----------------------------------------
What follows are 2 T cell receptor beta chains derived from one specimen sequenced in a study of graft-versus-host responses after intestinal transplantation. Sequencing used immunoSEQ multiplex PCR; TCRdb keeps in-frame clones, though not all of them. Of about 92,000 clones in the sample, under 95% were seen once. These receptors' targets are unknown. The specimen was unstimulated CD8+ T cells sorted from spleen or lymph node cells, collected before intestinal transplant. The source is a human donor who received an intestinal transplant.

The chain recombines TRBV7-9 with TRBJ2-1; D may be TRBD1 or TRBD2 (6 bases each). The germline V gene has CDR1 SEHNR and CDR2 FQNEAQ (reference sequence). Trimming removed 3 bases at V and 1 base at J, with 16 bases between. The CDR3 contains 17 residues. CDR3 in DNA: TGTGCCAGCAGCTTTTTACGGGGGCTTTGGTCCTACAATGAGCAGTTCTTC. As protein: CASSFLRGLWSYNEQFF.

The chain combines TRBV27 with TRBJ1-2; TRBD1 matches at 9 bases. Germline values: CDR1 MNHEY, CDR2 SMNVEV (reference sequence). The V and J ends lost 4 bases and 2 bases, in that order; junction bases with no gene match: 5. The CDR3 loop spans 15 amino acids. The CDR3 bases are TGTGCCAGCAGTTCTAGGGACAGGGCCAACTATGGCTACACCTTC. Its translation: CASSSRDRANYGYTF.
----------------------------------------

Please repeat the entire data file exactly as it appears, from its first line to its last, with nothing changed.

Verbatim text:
What follows are 2 T cell receptor beta chains derived from one specimen sequenced in a study of graft-versus-host responses after intestinal transplantation. Sequencing used immunoSEQ multiplex PCR; TCRdb keeps in-frame clones, though not all of them. Of about 92,000 clones in the sample, under 95% were seen once. These receptors' targets are unknown. The specimen was unstimulated CD8+ T cells sorted from spleen or lymph node cells, collected before intestinal transplant. The source is a human donor who received an intestinal transplant.

The chain recombines TRBV7-9 with TRBJ2-1; D may be TRBD1 or TRBD2 (6 bases each). The germline V gene has CDR1 SEHNR and CDR2 FQNEAQ (reference sequence). Trimming removed 3 bases at V and 1 base at J, with 16 bases between. The CDR3 contains 17 residues. CDR3 in DNA: TGTGCCAGCAGCTTTTTACGGGGGCTTTGGTCCTACAATGAGCAGTTCTTC. As protein: CASSFLRGLWSYNEQFF.

The chain combines TRBV27 with TRBJ1-2; TRBD1 matches at 9 bases. Germline values: CDR1 MNHEY, CDR2 SMNVEV (reference sequence). The V and J ends lost 4 bases and 2 bases, in that order; junction bases with no gene match: 5. The CDR3 loop spans 15 amino acids. The CDR3 bases are TGTGCCAGCAGTTCTAGGGACAGGGCCAACTATGGCTACACCTTC. Its translation: CASSSRDRANYGYTF.